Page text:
With that mushy nonsense out of the way, more impressions: Leiden was small but very pleasant. It was nice hanging out with Dutchies and getting a better idea of ordinary everyday life in the Netherlands. I was a little surprised to learn about how things like parental leave and childcare work; it really opened my eyes to how unique the Scandinavian countries are even in western Europe. It was interesting to learn more about their healthcare system as well as about the quirks of the Dutch churches :o kept seeing signs with religious messages, which was weird. I had some opportunity to discuss the Dutch part time work phenomenon.

Another interesting thing: Dutch housing policy seems to try to mix people from different economic strata, at least when it comes to rentals. I'm not sure if it's a regional thing, but I did get the impression Dutch cities are somewhat less segregated wrt housing than eg. Scandinavian cities.

Our last two days were very pleasant. The language suddenly started making sense, we reached a tentative truce with the trams, learned how to glare at cars in order to defend our right of way, and found nice places to just walk around. Finding good food was a pain in the ass at first; we were more reliant than usual on crowdsourced information–a blight on society–and they were unusually uninformative or just misleading. Saturday night was especially difficult without reservations (which we hadn't made because reviews were so useless). Nevertheless, we found a Moroccan restaurant with good starters and desserts, and a few cozy Dutch places that were decent value. Very difficult to find nonalcoholic cocktails, which was a little unexpected.

The red light district was an extraordinary letdown b/c of how busy it was. The area around it was more pleasant. Back at the hotel we snuck in to a silent disco, which was a misnomer because everyone was shouting along with the lyrics with no coordination or melody.

We slept in late on our last day, did some touristy food-hunting, checked out the van Gogh museum, enjoyed coffee and cocktails in the sun and then took an uber to the airport, which really demonstrated how convenient schiphol is compared to eg. Arlanda in sthlm: €23, less than 20 mins. However, they have the handsiest mofos in Europe working the security checkpoint, and there is a dearth of power outlets. KLM was a disappointment on the return trip.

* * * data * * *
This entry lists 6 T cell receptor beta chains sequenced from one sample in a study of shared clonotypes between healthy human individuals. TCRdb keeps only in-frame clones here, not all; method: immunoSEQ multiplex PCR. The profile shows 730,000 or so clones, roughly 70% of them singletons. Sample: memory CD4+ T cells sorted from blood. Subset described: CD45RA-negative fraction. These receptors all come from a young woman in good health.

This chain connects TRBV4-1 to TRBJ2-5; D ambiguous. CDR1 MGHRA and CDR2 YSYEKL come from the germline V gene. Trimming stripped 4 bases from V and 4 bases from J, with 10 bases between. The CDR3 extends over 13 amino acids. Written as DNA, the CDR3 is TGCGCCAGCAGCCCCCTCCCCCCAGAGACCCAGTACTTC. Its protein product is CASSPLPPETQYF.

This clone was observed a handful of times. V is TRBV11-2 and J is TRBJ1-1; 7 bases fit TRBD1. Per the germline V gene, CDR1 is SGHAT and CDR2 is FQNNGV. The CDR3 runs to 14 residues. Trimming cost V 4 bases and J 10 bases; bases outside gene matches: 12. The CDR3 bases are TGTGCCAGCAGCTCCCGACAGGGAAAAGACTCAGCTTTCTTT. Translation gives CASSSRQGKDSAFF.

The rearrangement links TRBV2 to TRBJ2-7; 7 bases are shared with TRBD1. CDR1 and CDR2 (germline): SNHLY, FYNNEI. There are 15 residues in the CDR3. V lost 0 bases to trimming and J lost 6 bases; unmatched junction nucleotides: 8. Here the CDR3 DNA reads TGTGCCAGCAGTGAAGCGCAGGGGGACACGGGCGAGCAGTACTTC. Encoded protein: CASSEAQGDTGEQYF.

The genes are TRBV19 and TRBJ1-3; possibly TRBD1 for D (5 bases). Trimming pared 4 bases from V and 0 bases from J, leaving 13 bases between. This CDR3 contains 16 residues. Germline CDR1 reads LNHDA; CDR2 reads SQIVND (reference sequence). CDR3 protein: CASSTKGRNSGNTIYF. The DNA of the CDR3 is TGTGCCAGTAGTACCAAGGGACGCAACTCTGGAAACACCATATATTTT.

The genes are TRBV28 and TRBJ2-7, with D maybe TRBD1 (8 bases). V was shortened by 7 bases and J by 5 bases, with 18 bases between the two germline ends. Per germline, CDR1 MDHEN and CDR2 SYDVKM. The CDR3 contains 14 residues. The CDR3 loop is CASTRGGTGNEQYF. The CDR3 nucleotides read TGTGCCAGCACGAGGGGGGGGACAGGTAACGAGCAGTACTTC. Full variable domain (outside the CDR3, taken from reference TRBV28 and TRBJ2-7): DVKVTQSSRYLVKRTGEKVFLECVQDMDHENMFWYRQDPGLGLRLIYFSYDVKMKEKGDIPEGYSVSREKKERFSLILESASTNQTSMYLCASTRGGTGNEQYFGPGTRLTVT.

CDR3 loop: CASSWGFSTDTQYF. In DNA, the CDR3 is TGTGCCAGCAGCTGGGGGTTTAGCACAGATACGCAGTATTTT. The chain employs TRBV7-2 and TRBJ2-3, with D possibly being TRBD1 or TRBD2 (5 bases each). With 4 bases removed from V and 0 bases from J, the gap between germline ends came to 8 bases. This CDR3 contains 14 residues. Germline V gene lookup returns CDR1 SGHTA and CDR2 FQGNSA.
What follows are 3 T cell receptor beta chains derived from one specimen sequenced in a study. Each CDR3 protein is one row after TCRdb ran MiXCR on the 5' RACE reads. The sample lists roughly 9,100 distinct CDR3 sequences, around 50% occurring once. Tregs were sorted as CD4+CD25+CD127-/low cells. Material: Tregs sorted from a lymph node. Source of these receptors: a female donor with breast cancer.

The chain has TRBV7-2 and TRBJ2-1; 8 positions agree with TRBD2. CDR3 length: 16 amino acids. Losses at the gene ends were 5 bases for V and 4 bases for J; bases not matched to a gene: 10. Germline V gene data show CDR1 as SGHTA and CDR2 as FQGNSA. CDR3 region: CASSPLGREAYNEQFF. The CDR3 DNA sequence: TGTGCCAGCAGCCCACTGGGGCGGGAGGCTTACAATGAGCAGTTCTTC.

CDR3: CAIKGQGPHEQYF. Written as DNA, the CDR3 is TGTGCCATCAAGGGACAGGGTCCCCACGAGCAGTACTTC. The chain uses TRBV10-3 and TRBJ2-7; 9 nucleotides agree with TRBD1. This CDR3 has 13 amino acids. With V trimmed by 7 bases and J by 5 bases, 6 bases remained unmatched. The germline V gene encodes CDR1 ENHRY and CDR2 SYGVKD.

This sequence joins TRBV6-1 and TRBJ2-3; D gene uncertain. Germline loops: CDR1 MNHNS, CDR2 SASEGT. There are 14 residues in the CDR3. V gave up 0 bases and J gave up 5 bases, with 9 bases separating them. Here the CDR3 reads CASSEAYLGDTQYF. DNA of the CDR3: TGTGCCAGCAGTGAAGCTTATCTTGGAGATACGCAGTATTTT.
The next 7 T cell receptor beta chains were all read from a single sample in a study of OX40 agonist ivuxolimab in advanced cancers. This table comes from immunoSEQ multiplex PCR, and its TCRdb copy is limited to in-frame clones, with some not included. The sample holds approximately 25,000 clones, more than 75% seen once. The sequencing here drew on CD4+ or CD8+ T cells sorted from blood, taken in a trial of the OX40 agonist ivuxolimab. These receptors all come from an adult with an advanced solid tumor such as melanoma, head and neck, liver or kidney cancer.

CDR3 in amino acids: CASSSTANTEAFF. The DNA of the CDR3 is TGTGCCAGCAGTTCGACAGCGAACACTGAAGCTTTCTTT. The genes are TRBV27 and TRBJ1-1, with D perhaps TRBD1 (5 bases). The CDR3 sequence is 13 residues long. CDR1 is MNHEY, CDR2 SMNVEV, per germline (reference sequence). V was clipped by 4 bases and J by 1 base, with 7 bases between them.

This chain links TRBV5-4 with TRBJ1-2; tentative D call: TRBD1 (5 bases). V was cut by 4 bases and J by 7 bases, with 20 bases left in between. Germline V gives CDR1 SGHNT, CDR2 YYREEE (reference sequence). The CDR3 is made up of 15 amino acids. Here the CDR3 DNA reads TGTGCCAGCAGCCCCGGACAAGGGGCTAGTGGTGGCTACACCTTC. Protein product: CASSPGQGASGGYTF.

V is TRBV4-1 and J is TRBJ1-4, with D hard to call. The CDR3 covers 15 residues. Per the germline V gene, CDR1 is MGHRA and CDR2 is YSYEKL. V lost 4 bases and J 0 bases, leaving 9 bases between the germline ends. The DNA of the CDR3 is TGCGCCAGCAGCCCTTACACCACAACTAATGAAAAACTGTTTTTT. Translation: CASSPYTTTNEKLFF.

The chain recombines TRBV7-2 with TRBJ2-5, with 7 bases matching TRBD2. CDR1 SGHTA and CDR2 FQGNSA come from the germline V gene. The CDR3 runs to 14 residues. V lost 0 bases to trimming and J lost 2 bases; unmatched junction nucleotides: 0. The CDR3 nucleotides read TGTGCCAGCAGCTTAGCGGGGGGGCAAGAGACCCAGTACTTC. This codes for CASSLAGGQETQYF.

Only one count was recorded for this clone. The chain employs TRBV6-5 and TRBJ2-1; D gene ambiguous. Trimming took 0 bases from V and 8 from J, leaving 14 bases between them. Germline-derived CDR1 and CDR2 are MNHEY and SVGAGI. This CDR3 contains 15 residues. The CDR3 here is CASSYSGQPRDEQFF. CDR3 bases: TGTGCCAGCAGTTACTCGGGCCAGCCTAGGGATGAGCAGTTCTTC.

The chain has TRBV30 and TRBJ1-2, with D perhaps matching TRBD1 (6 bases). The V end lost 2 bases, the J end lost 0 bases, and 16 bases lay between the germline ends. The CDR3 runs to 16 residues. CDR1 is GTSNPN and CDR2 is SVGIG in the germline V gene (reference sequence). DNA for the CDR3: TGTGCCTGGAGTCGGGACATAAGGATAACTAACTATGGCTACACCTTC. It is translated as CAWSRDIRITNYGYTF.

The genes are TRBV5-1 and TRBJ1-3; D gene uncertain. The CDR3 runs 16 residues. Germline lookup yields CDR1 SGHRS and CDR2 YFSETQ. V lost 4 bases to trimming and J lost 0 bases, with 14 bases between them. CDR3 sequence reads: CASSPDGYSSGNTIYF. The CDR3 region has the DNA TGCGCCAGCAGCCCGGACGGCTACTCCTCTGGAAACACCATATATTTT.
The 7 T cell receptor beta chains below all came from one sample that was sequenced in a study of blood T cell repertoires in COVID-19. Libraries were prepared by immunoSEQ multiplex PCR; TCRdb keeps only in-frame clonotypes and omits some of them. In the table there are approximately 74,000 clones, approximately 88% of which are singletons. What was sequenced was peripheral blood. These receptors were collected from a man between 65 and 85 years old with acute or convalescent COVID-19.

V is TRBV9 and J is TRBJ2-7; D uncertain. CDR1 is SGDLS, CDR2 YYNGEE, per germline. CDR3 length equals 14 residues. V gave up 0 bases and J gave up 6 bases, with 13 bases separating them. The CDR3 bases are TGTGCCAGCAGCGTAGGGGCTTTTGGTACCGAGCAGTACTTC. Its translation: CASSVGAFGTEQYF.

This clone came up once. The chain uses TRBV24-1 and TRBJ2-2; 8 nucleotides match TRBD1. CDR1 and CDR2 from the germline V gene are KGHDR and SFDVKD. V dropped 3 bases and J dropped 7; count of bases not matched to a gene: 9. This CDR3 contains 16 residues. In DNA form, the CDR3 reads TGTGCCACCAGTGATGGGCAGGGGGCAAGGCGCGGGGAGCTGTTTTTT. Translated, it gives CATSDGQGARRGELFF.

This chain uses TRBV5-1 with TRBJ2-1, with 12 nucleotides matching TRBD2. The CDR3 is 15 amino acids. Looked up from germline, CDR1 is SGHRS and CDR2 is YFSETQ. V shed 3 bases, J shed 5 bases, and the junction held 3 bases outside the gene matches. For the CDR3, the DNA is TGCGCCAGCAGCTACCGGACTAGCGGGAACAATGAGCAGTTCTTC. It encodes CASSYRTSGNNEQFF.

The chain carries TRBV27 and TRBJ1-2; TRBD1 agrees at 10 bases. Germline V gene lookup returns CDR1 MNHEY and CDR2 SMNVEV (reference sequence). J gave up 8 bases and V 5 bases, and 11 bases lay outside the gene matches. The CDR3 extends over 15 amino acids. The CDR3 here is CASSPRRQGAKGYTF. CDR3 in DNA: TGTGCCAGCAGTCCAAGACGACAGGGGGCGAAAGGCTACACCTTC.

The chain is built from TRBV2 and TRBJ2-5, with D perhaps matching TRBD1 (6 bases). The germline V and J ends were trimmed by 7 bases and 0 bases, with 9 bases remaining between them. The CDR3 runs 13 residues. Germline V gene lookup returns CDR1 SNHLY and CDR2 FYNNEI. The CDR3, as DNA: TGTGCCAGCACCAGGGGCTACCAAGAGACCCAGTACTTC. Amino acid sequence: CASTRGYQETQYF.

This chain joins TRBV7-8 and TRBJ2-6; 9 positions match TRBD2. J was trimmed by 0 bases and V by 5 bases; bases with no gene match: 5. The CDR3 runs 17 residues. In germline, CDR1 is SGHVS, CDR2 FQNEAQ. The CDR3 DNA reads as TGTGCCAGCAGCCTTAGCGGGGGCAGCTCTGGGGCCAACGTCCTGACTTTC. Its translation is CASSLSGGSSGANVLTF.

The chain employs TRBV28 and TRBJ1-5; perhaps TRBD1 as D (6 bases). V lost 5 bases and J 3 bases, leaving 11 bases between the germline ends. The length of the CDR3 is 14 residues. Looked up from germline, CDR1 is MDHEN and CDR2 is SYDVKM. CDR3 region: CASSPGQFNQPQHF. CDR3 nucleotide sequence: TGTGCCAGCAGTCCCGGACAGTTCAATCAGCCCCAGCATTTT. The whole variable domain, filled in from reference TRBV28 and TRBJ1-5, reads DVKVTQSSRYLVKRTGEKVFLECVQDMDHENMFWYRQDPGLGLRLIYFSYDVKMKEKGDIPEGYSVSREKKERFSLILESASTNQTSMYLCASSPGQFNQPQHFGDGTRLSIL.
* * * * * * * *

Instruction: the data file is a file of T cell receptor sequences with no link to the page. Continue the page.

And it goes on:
If any of you do decide to go, you must--you simply must--visit the van Stapele koekmakerij: https://www.tripadvisor.co.za/Attraction_Review-g188590-d6439052-Reviews-Van_Stapele_Koekmakerij-Amsterdam_North_Holland_Province.html

I don't say this lightly: they are some of the tastiest cookies I've ever had. Must be eaten as fresh as possible. I wish I'd bought dozens more.

I'm relieved to be almost home, but I must say I regretted making it such a short trip. Wouldn't mind returning sometime soon, for another short trip.

PS. Ganja everywhere.
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Re: Best way to enjoy Amsterdam in August?
« Reply #9 on: 29 Aug 2018, 09:52 »

Thank you for the tips :)

Trip-report:

Schiphol airport is not pretty but it is very convenient. People are generally friendly and helpful and it's nice to see immigrants everywhere even though there seems to be some segregation. Dutch food is interesting; there's some overlap with traditional Swedish ingredients and flavors, but completely different combinations, and none of the contrast flavors I expected (we went to a few places, among them one called Greetje). There are some architectural similarities with my favorite parts of sthlm, but the colours evoke London rather than Scandinavian capitals. The language was initially very difficult for us to parse, especially when spoken, even though we prepped by watching Dutch used car reviews on YouTube. Unexpectedly difficult tbh. Crossing the street is also surprisingly different, with traffic light timings that are different from other countries we've visited, and uncommonly audacious cyclists that refuse to stop when we feel they should.

The hotel was quite lovely. It's a massive building that used to be an orphanage. I gambled a little and we were upgraded to a very nice suite and welcomed with delicious prosecco and rose petals strewn everywhere because it was our 5 year anniversary :) we finally got to open the last wedding present, and inside we found a by now eight year old wine, two beautiful hand blown wine glasses, a card that brought tears to my eyes and a book full of messages and predictions from the wedding guests.

I surprised the ginger with a concert because she's wanted to see a symphony orchestra for a very long time and I keep getting in the way of her plans.